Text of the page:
Bill Cosby has been convicted of drugging and molesting a woman in the first big celebrity trial of the #MeToo era.
Cosby, 80, could end up spending his final years in prison after a jury concluded he sexually violated Temple University employee Andrea Constand at his suburban Philadelphia home in 2004. He claimed the encounter was consensual.
The verdict came after a two-week retrial in which prosecutors put five other women on the stand who testified that Cosby, married for 54 years, drugged and violated them, too. One of those women asked him through her tears, “You remember, don’t you, Mr. Cosby?”
The panel of seven men and five women reached a verdict after deliberating 14 hours over two days, vindicating prosecutors’ decision to retry Cosby after his first trial ended with a hung jury less than a year ago.
Cosby stared straight ahead as the verdict was read, but moments later lashed out loudly at District Attorney Kevin Steele and called him an “a–hole” after the prosecutor asked that the former TV star be immediately jailed because he might flee. The judge decided Cosby can remain free on bail while he awaits sentencing. No sentencing date was set.
How much jail time could Bill Cosby get?
Cosby could get up to 10 years in prison on each of the three counts of aggravated indecent assault. He is likely to get less than that under state sentencing guidelines, but given his age, even a modest term could mean he will die behind bars. Cosby’s lawyer Tom Mesereau declared “the fight is not over” and said he will appeal.
Who is the victim?
Constand, 45, a former Temple women’s basketball administrator, told jurors that Cosby knocked her out with three blue pills he called “your friends” and then penetrated her with his fingers as she lay immobilized, unable to resist or say no.
The Toronto-native’s case was the only criminal case to arise from a barrage of allegations from more than 60 women who said the former TV star drugged and molested them over a span of five decades. She remained stoic as the verdict was announced, then hugged her lawyer and members of the prosecution team.
Could this be a tipping point in the #MeToo movement?
“The time for the defendant to escape justice is over,” prosecutor Stewart Ryan said in his closing argument. “It’s finally time for the defendant to dine on the banquet of his own consequences.”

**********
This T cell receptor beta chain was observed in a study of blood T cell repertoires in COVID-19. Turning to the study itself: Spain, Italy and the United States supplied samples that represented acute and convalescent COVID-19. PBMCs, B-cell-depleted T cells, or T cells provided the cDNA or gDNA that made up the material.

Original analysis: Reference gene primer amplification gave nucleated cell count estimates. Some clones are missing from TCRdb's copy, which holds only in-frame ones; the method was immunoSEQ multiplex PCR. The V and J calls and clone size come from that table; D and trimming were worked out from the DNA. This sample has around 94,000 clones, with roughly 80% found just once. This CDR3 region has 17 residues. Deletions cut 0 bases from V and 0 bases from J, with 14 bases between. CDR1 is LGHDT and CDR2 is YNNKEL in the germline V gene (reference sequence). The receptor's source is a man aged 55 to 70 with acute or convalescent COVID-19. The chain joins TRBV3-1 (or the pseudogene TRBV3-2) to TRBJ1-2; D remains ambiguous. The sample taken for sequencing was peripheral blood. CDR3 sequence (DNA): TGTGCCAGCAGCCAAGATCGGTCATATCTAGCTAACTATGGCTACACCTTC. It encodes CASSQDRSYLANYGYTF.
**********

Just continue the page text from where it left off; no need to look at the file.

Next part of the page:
Cosby’s retrial took place against the backdrop of #MeToo, the movement against sexual misconduct that has taken down powerful men in rapid succession, among them Harvey Weinstein, Matt Lauer, Kevin Spacey and Sen. Al Franken.
“Justice has been done!” celebrity attorney Gloria Allred, who represented some of Cosby’s accusers, said on the courthouse steps. “We are so happy that finally we can say women are believed.”
The jurors all indicated they were aware of #MeToo but said before the trial they could remain impartial. Cosby’s lawyers slammed #MeToo, calling Cosby its victim and likening it to a witch hunt or a lynching.
He walked last year — what was different about this case?
After failing to win a conviction last year, prosecutors had more courtroom weapons at their disposal for the retrial. The other accusers’ testimony helped move the case beyond a he-said, she-said, allowing prosecutors to argue that Cosby was a menace to women long before he met Constand. Only one other accuser was permitted to testify at Cosby’s first trial.Anne Kingston: Workplace Sexual Harassment Is The Systemic Rot That Can’t Be Measured
Cosby’s new defense team, led by Michael Jackson lawyer Tom Mesereau, launched a highly aggressive attack on Constand and the other women.
Their star witness, a longtime Temple employee, testified that Constand once spoke of setting up a prominent person and suing. Constand sued Cosby after prosecutors initially declined to file charges, settling with him for nearly $3.4 million over a decade ago. His colleague on the defence team, Kathleen Bliss, derided the other accusers as home-wreckers and suggested they made up their stories in a bid for money and fame.
But Cosby himself had long ago confirmed sordid revelations about drugs and extramarital sex.
In a deposition he gave over a decade ago as part of Constand’s lawsuit, Cosby acknowledged he had obtained quaaludes to give to women he wanted to have sex with, “the same as a person would say, ‘Have a drink.’ ” The sedative was a popular party drug before the U.S. banned it more than 30 years ago.
Cosby also acknowledged giving pills to Constand before their sexual encounter. But he identified them as the over-the-counter cold and allergy medicine Benadryl and insisted they were meant to help her relax.
The Associated Press does not typically identify people who say they are victims of sexual assault unless they grant permission. Constand has done so.
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